For mefenamic acid, flufenamic acid, celecoxib, etodolac, and nimesulide to serve as NSAIDs shown in FIG. 4, the cytotoxicity to gastric mucosal cells decreases in the order of celecoxib>mefenamic acid>flufenamic acid>nimesulide>etodolac. As can be seen, the calcein leakage from the liposome decreased in the same order. Similar to the results shown in FIG. 3, this consistency supports the hypothesis that nonsteroidal anti-inflammatory compounds that are safe for gastric mucosa can be effectively selected by measuring the calcein leakage from the liposome (i.e., membrane toxicity) observed for the compounds.

Example 3

Calcein Leakage from Liposome in the Presence of Different Known NSAIDs and Gastric Mucosa-Protecting Agent

The following clinically used known NSAIDs were used: indomethacin, diclofenac, celecoxib, and ibuprofen. The calcein leakage from the liposome was examined in the presence of one of the NSAIDs and an agent that acts to protect gastric mucosa.

Method:

Each of the NSAIDs was added at a concentration high enough to exhibit significant cell membrane toxicity: 6 mM for indomethacin, 4 mM for diclofenac, 0.08 mM for celecoxib and 20 mM for ibuprofen.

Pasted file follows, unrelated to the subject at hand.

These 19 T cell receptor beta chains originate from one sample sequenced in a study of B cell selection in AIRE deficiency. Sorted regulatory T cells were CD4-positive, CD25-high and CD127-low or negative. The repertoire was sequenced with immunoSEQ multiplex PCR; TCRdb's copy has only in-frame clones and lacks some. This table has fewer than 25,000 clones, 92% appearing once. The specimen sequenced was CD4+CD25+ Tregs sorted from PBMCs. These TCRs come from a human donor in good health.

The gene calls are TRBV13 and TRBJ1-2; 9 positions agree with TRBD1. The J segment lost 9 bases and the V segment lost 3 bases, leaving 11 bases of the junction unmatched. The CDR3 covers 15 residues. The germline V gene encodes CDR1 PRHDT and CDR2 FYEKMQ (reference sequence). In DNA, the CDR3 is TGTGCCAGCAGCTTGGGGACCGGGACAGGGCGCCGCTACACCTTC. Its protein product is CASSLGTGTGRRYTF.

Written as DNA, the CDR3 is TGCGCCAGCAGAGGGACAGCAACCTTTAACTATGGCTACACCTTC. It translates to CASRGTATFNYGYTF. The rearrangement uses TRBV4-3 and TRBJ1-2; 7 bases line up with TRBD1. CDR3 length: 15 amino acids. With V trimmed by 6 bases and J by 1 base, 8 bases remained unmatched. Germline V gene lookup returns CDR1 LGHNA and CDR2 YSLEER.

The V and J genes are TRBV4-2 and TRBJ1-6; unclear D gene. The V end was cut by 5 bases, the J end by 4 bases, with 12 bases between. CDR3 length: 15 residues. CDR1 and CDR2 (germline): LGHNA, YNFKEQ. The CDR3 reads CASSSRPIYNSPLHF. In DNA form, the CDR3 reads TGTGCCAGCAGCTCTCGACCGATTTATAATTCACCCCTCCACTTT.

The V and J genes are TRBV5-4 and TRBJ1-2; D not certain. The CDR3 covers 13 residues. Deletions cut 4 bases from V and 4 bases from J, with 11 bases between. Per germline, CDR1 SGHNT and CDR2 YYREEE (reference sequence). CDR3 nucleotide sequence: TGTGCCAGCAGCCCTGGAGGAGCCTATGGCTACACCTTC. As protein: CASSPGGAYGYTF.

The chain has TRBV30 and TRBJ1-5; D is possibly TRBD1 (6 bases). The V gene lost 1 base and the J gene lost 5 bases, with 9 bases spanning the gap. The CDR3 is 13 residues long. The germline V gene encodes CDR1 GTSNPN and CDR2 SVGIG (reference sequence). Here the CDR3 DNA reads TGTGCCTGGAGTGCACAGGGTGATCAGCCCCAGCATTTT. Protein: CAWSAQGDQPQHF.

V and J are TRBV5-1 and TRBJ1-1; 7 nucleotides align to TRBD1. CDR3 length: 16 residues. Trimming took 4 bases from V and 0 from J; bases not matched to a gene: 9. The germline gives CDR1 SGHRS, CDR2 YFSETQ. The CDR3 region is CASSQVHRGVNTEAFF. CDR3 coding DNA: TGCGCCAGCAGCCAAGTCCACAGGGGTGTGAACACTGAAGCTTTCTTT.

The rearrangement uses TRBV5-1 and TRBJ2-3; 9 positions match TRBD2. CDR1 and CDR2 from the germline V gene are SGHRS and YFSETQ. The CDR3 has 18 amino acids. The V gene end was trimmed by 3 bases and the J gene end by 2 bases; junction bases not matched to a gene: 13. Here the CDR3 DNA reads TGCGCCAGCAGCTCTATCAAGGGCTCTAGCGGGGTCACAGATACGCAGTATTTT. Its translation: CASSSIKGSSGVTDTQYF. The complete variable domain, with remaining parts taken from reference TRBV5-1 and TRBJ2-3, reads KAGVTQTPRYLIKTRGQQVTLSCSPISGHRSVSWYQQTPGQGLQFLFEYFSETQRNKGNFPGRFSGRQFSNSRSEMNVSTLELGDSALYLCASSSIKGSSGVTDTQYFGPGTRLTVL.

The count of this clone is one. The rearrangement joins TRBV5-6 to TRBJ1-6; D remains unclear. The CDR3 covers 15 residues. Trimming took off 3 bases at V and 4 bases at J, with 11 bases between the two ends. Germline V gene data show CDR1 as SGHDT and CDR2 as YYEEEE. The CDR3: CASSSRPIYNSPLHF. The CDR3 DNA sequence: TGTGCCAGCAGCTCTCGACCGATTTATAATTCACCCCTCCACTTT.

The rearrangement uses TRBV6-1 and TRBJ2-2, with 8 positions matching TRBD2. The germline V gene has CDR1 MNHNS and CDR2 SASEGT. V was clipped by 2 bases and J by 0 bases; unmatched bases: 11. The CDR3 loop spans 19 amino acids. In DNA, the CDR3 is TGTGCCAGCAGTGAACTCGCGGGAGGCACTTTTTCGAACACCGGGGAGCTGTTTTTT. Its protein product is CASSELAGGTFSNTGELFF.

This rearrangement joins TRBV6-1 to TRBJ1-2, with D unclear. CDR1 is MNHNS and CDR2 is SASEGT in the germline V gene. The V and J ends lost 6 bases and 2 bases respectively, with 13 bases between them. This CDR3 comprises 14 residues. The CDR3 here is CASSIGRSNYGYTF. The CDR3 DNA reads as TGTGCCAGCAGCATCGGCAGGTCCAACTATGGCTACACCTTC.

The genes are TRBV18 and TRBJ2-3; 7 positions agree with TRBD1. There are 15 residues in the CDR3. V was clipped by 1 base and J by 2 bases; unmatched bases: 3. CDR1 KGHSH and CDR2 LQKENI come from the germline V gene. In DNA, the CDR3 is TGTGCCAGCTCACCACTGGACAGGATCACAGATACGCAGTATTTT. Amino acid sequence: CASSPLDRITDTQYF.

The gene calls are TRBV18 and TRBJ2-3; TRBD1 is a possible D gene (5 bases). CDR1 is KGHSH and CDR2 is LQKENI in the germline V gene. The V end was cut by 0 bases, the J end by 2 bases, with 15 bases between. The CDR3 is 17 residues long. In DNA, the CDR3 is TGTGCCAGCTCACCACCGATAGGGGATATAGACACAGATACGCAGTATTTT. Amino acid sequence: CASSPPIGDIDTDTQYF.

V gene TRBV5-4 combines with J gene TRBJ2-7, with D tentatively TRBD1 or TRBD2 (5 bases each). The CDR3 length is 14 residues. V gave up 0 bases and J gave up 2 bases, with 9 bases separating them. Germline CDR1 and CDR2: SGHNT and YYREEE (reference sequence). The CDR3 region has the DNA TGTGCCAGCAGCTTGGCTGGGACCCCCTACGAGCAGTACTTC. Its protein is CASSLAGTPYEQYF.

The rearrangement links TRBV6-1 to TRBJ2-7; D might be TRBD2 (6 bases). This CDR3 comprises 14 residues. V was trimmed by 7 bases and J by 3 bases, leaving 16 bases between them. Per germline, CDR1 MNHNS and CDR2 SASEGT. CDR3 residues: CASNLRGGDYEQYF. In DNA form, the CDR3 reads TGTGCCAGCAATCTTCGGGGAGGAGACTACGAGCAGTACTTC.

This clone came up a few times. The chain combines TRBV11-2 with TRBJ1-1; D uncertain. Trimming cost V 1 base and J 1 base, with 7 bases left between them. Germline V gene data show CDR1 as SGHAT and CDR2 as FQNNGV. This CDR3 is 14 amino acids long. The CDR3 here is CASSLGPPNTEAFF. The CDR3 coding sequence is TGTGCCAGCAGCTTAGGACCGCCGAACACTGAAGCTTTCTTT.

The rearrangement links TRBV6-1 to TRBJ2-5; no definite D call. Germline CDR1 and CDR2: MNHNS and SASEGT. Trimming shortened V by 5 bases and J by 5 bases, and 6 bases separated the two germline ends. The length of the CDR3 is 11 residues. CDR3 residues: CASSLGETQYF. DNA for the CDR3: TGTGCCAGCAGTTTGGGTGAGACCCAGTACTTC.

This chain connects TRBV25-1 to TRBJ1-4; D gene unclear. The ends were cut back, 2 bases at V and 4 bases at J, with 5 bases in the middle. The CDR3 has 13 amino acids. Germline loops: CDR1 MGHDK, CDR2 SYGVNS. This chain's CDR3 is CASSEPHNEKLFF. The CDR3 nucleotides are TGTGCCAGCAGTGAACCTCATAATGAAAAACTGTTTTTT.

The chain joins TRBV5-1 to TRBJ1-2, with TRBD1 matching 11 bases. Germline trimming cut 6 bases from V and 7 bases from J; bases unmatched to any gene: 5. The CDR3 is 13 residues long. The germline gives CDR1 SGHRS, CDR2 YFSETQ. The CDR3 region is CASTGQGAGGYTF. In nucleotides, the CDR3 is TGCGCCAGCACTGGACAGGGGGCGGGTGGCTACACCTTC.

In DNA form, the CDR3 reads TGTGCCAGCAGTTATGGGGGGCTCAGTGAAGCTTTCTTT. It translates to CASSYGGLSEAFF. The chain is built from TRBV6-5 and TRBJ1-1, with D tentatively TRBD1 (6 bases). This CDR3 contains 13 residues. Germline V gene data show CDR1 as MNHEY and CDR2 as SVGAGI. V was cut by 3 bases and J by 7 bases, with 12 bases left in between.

Teprenone (product name, Selbex (registered trademark)) was used as the gastric mucosa-protecting agent and was used at concentrations of 0 M (Control), 10−7 M, 10−6 M, 10−5 M and 10−4 M.

Each NSAID and teprenone at respective concentrations were added to the liposome solution obtained in Example 1. Each solution was incubated at 30° C. for 10 min. Subsequently, the fluorescence at 520 nm was measured for each solution to determine the calcein leakage from liposome (i.e., membrane toxicity).

Results:

The results are shown in FIGS. 5 through 8.

FIG. 5 shows the calcein leakage in the presence of 6 mM indomethacin and varying concentrations of teprenone. It is seen that the calcein leakage decreases as the amount of teprenone is increased.

FIG. 6 shows the calcein leakage in the presence of 4 mM diclofenac and varying concentrations of teprenone. FIG. 7 shows the calcein leakage in the presence of 0.08 mM celecoxib and varying concentrations of teprenone. FIG. 8 shows the calcein leakage in the presence of 20 mM ibuprofen and varying concentrations of teprenone. As can be seen from each figure, the calcein leakage decreases as the amount of teprenone is increased.

The same experiment was repeated by varying the concentration of each of the 4 NSAIDs: 4 mM and 8 mM for indomethacin, 2 mM and 10 mM for diclofenac, 0.05 mM and 0.1 mM for celecoxib, and 40 mM and 60 mM for ibuprofen. In each case, the co-presence of teprenone reduced the calcein leakage from the liposome (i.e., membrane toxicity).

INDUSTRIAL APPLICABILITY

As set forth, the simple cell membrane model used in the screening method of the present invention enables detection of the membrane toxicity of test compounds, in particular nonsteroidal anti-inflammatory drugs (NSAIDs). The screening method of the present invention has a significant advantage in that it allows the development of NSAIDs and other clinically useful compounds that exhibit little membrane toxicity and are safe for gastric mucosa.